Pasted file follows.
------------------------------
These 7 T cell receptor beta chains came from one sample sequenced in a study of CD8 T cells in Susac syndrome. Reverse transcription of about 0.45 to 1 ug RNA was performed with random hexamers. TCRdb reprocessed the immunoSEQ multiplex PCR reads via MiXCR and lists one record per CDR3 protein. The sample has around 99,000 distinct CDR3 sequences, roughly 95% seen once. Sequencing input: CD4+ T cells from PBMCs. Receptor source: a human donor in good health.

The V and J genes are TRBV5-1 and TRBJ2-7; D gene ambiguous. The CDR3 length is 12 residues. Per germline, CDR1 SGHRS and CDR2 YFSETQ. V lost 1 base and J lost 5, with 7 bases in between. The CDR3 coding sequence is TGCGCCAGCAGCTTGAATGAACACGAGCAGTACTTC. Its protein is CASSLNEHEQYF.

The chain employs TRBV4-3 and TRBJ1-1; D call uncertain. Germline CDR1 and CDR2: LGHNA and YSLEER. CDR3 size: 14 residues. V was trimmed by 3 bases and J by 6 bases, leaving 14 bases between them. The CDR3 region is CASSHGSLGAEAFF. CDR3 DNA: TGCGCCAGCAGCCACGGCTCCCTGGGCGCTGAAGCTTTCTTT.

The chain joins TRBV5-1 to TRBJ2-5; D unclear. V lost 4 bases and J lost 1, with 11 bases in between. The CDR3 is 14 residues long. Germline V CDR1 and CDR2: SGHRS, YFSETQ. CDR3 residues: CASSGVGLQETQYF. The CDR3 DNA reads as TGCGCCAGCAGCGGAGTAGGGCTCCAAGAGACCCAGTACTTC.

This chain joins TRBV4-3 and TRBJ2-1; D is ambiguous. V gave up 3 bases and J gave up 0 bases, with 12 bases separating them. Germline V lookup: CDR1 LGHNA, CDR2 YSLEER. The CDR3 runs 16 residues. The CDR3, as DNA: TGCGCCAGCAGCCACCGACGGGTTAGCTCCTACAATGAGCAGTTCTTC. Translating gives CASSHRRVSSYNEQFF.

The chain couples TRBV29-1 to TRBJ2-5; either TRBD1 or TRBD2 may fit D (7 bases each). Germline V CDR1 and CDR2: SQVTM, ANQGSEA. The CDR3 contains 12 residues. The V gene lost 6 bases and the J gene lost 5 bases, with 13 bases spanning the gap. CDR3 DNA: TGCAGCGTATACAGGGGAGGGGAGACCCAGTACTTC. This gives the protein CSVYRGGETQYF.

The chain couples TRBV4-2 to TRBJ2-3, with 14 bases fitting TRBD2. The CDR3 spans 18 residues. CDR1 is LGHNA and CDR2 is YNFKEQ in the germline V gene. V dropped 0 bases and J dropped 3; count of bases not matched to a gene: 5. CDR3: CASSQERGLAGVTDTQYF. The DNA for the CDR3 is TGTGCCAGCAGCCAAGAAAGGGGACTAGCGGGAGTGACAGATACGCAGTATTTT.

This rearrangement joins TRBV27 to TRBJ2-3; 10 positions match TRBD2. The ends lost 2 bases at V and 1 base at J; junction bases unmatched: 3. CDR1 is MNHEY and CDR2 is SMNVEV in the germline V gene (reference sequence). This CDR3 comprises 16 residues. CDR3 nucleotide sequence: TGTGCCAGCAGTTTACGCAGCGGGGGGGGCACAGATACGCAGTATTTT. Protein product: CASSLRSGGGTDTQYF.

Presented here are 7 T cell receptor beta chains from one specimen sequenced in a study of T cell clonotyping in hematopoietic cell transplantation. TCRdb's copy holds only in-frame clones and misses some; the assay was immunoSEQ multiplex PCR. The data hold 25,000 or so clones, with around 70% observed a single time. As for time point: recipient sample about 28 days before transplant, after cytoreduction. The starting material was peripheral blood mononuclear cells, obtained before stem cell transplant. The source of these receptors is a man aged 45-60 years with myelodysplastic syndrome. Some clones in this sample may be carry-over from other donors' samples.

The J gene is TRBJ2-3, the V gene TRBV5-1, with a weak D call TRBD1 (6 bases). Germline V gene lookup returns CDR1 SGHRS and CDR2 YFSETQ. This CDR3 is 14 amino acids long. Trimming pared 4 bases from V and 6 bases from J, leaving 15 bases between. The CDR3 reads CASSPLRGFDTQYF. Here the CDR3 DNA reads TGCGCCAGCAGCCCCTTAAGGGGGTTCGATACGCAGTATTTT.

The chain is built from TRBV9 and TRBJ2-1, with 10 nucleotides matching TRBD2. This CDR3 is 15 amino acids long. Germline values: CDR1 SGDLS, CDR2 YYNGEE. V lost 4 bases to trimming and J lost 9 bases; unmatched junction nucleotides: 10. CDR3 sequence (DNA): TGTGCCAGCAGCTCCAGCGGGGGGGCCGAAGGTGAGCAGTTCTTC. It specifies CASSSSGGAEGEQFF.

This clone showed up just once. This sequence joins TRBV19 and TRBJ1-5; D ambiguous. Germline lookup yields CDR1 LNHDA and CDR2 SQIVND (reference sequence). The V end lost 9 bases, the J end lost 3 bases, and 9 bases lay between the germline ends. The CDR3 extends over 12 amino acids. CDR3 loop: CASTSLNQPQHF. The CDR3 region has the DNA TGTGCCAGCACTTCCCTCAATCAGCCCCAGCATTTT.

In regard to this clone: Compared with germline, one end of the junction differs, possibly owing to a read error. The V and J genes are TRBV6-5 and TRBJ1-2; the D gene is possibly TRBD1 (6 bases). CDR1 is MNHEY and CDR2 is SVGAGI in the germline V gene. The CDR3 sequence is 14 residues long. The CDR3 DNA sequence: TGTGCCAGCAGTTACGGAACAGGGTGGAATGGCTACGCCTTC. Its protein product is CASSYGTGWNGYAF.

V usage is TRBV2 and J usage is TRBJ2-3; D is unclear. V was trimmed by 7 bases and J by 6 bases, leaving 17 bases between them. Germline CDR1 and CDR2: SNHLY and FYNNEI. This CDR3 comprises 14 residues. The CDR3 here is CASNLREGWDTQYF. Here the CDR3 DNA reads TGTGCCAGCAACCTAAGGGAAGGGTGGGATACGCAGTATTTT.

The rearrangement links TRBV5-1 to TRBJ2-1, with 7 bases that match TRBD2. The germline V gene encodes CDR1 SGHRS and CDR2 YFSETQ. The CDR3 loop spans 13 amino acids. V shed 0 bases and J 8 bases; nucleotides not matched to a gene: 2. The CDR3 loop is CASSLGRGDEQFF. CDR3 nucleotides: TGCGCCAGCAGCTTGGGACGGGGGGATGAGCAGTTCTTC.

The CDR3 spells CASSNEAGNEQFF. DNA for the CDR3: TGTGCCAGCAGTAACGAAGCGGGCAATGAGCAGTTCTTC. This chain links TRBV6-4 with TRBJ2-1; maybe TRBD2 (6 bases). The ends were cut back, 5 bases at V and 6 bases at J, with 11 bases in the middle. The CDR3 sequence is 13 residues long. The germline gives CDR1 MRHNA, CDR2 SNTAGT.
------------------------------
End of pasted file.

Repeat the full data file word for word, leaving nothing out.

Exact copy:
These 7 T cell receptor beta chains came from one sample sequenced in a study of CD8 T cells in Susac syndrome. Reverse transcription of about 0.45 to 1 ug RNA was performed with random hexamers. TCRdb reprocessed the immunoSEQ multiplex PCR reads via MiXCR and lists one record per CDR3 protein. The sample has around 99,000 distinct CDR3 sequences, roughly 95% seen once. Sequencing input: CD4+ T cells from PBMCs. Receptor source: a human donor in good health.

The V and J genes are TRBV5-1 and TRBJ2-7; D gene ambiguous. The CDR3 length is 12 residues. Per germline, CDR1 SGHRS and CDR2 YFSETQ. V lost 1 base and J lost 5, with 7 bases in between. The CDR3 coding sequence is TGCGCCAGCAGCTTGAATGAACACGAGCAGTACTTC. Its protein is CASSLNEHEQYF.

The chain employs TRBV4-3 and TRBJ1-1; D call uncertain. Germline CDR1 and CDR2: LGHNA and YSLEER. CDR3 size: 14 residues. V was trimmed by 3 bases and J by 6 bases, leaving 14 bases between them. The CDR3 region is CASSHGSLGAEAFF. CDR3 DNA: TGCGCCAGCAGCCACGGCTCCCTGGGCGCTGAAGCTTTCTTT.

The chain joins TRBV5-1 to TRBJ2-5; D unclear. V lost 4 bases and J lost 1, with 11 bases in between. The CDR3 is 14 residues long. Germline V CDR1 and CDR2: SGHRS, YFSETQ. CDR3 residues: CASSGVGLQETQYF. The CDR3 DNA reads as TGCGCCAGCAGCGGAGTAGGGCTCCAAGAGACCCAGTACTTC.

This chain joins TRBV4-3 and TRBJ2-1; D is ambiguous. V gave up 3 bases and J gave up 0 bases, with 12 bases separating them. Germline V lookup: CDR1 LGHNA, CDR2 YSLEER. The CDR3 runs 16 residues. The CDR3, as DNA: TGCGCCAGCAGCCACCGACGGGTTAGCTCCTACAATGAGCAGTTCTTC. Translating gives CASSHRRVSSYNEQFF.

The chain couples TRBV29-1 to TRBJ2-5; either TRBD1 or TRBD2 may fit D (7 bases each). Germline V CDR1 and CDR2: SQVTM, ANQGSEA. The CDR3 contains 12 residues. The V gene lost 6 bases and the J gene lost 5 bases, with 13 bases spanning the gap. CDR3 DNA: TGCAGCGTATACAGGGGAGGGGAGACCCAGTACTTC. This gives the protein CSVYRGGETQYF.

The chain couples TRBV4-2 to TRBJ2-3, with 14 bases fitting TRBD2. The CDR3 spans 18 residues. CDR1 is LGHNA and CDR2 is YNFKEQ in the germline V gene. V dropped 0 bases and J dropped 3; count of bases not matched to a gene: 5. CDR3: CASSQERGLAGVTDTQYF. The DNA for the CDR3 is TGTGCCAGCAGCCAAGAAAGGGGACTAGCGGGAGTGACAGATACGCAGTATTTT.

This rearrangement joins TRBV27 to TRBJ2-3; 10 positions match TRBD2. The ends lost 2 bases at V and 1 base at J; junction bases unmatched: 3. CDR1 is MNHEY and CDR2 is SMNVEV in the germline V gene (reference sequence). This CDR3 comprises 16 residues. CDR3 nucleotide sequence: TGTGCCAGCAGTTTACGCAGCGGGGGGGGCACAGATACGCAGTATTTT. Protein product: CASSLRSGGGTDTQYF.

Presented here are 7 T cell receptor beta chains from one specimen sequenced in a study of T cell clonotyping in hematopoietic cell transplantation. TCRdb's copy holds only in-frame clones and misses some; the assay was immunoSEQ multiplex PCR. The data hold 25,000 or so clones, with around 70% observed a single time. As for time point: recipient sample about 28 days before transplant, after cytoreduction. The starting material was peripheral blood mononuclear cells, obtained before stem cell transplant. The source of these receptors is a man aged 45-60 years with myelodysplastic syndrome. Some clones in this sample may be carry-over from other donors' samples.

The J gene is TRBJ2-3, the V gene TRBV5-1, with a weak D call TRBD1 (6 bases). Germline V gene lookup returns CDR1 SGHRS and CDR2 YFSETQ. This CDR3 is 14 amino acids long. Trimming pared 4 bases from V and 6 bases from J, leaving 15 bases between. The CDR3 reads CASSPLRGFDTQYF. Here the CDR3 DNA reads TGCGCCAGCAGCCCCTTAAGGGGGTTCGATACGCAGTATTTT.

The chain is built from TRBV9 and TRBJ2-1, with 10 nucleotides matching TRBD2. This CDR3 is 15 amino acids long. Germline values: CDR1 SGDLS, CDR2 YYNGEE. V lost 4 bases to trimming and J lost 9 bases; unmatched junction nucleotides: 10. CDR3 sequence (DNA): TGTGCCAGCAGCTCCAGCGGGGGGGCCGAAGGTGAGCAGTTCTTC. It specifies CASSSSGGAEGEQFF.

This clone showed up just once. This sequence joins TRBV19 and TRBJ1-5; D ambiguous. Germline lookup yields CDR1 LNHDA and CDR2 SQIVND (reference sequence). The V end lost 9 bases, the J end lost 3 bases, and 9 bases lay between the germline ends. The CDR3 extends over 12 amino acids. CDR3 loop: CASTSLNQPQHF. The CDR3 region has the DNA TGTGCCAGCACTTCCCTCAATCAGCCCCAGCATTTT.

In regard to this clone: Compared with germline, one end of the junction differs, possibly owing to a read error. The V and J genes are TRBV6-5 and TRBJ1-2; the D gene is possibly TRBD1 (6 bases). CDR1 is MNHEY and CDR2 is SVGAGI in the germline V gene. The CDR3 sequence is 14 residues long. The CDR3 DNA sequence: TGTGCCAGCAGTTACGGAACAGGGTGGAATGGCTACGCCTTC. Its protein product is CASSYGTGWNGYAF.

V usage is TRBV2 and J usage is TRBJ2-3; D is unclear. V was trimmed by 7 bases and J by 6 bases, leaving 17 bases between them. Germline CDR1 and CDR2: SNHLY and FYNNEI. This CDR3 comprises 14 residues. The CDR3 here is CASNLREGWDTQYF. Here the CDR3 DNA reads TGTGCCAGCAACCTAAGGGAAGGGTGGGATACGCAGTATTTT.

The rearrangement links TRBV5-1 to TRBJ2-1, with 7 bases that match TRBD2. The germline V gene encodes CDR1 SGHRS and CDR2 YFSETQ. The CDR3 loop spans 13 amino acids. V shed 0 bases and J 8 bases; nucleotides not matched to a gene: 2. The CDR3 loop is CASSLGRGDEQFF. CDR3 nucleotides: TGCGCCAGCAGCTTGGGACGGGGGGATGAGCAGTTCTTC.

The CDR3 spells CASSNEAGNEQFF. DNA for the CDR3: TGTGCCAGCAGTAACGAAGCGGGCAATGAGCAGTTCTTC. This chain links TRBV6-4 with TRBJ2-1; maybe TRBD2 (6 bases). The ends were cut back, 5 bases at V and 6 bases at J, with 11 bases in the middle. The CDR3 sequence is 13 residues long. The germline gives CDR1 MRHNA, CDR2 SNTAGT.